The basics
THE UK: Destination Guides

Glasgow city guide

Friendly, affordable and creative. We explore what makes Glasgow such an attractive city for international students...

share image

A vibrant and thriving Scottish city based on the banks of the River Clyde, on the western side of Scotland, Glasgow has a rich industrial heritage dating back to the pre-Roman era. Originally famous for shipbuilding and trade, the city has evolved and is now home to a booming creative scene with plenty of entertainment for lovers of music, art, theatre, and media. The city is also famed for its Victorian architecture, making Glasgow a historic, attractive, and interesting place to explore and live in for international students. 


Where can you study in Glasgow?

Two of Glasgow’s universities rank within the world’s top 300, namely The University of Glasgow (77th) and The University of Strathclyde (300th) (QS World University Rankings 2021). The former is home to almost 30,000 international students from over 140 countries and is ranked 2nd for student satisfaction among Russell Group universities (NSS 2020). 


Other universities in Glasgow include:



You can also use our course matcher tool now to find the right course and university in Glasgow.


How much does it cost to study in Glasgow?

At the University of Glasgow, tuition fees for international students start at GBP 17,650 per year. However, the cost increases for subjects like engineeringnursingveterinary sciences at GBP 23,000 per year. Dentistry costs GBP 46,950 per year while medicine is GBP 49,950.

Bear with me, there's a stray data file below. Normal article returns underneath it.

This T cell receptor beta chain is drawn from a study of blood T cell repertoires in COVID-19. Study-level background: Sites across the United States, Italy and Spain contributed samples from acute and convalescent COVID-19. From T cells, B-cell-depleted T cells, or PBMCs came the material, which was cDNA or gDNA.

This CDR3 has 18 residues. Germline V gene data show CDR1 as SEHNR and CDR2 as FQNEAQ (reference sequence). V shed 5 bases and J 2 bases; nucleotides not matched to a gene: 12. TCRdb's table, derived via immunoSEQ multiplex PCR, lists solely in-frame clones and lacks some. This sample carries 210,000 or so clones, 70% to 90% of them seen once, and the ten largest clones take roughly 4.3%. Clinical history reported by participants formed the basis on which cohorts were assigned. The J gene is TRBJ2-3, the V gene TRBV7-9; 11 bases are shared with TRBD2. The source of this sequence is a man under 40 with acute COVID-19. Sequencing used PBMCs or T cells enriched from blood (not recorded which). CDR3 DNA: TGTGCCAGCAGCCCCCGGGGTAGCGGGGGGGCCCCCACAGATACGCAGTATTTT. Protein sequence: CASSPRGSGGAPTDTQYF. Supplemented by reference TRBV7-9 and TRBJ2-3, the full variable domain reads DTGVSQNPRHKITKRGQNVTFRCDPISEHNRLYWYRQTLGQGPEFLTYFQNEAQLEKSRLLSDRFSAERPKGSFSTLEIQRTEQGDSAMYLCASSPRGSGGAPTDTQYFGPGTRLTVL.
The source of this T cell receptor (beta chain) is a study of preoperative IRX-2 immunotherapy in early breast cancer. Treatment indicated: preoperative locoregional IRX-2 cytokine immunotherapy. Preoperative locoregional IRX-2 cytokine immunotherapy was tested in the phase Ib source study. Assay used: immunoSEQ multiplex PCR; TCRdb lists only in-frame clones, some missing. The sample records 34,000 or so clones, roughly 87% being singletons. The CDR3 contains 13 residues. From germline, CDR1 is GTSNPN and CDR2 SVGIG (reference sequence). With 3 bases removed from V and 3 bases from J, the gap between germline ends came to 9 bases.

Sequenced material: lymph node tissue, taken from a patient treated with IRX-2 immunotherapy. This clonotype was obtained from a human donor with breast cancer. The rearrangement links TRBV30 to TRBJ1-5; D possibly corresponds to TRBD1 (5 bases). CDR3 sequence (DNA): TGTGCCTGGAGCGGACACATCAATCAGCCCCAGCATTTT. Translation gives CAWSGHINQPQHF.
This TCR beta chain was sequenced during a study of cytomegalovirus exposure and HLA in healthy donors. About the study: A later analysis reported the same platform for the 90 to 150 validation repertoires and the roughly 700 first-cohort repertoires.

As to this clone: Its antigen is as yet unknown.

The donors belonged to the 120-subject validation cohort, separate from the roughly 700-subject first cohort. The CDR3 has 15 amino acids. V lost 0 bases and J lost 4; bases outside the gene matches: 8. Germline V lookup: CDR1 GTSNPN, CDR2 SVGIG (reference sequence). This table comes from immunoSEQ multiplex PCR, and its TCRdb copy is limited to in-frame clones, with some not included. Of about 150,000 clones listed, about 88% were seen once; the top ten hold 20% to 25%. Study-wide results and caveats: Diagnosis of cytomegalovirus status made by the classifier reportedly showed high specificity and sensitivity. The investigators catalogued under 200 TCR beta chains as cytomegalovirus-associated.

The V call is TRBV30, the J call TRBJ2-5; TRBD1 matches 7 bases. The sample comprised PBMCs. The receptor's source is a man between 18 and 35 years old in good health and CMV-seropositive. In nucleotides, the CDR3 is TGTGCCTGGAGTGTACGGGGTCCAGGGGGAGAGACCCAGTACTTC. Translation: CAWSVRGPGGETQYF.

Need help with the cost of university fees? Check out our top tips on submitting a scholarship application. If you want to find out more about the student living costs in the UK check out our guide. 


Why choose Glasgow for your studies?



One way to soak up the history and culture of Glasgow is to explore the world-renowned galleries and museums. For example, The Kelvingrove Art Gallery and Museum has 22 galleries with displays of over 8,000 objects. This attraction is also totally free, which is perfect for students on a budget


There’s also the Hunterian Museum and Art Gallery where you can view the work of Charles Rennie Mackintosh who was a prominent architect and artist born in Glasgow but known all around the world. The Hunterian is part of the University of Glasgow, located in several buildings around the campus.



Glasgow comes to life at night with its many popular venues for live music, comedy, film, and gigs dotted around the city. It’s also famous for its traditional pub culture and folk music which makes for an enjoyable atmosphere even if you don’t drink alcohol. Glasgow is also home to the Scottish Opera, Scottish Ballet and The Royal Scottish Orchestra, which is great if you enjoy live performances.


Host of the Commonwealth Games in 2014, Glasgow is notorious for its love of sport. Popular sports include golf, rugby, football, tennis, and rowing. Glasgow is also home to Scotland’s largest football stadiums including Celtic Park, Hampden Park and Ibrox stadium for an immersive, live experience.



Glasgow receives significant rainfall throughout the year, but the summer months can be warm and temperate. This is something to consider if you are used to a warm climate in your home country. It may take some time to adjust to at first.



Despite the hard and gritty exterior of Glasgow, it is said that “the people make the place”, being voted the friendliest city in the world (Rough Guide 2021). This makes it a welcoming and enjoyable place for international students to feel at home. You may find it difficult to understand locals with strong Glaswegian accents, but you’ll get used to it in time.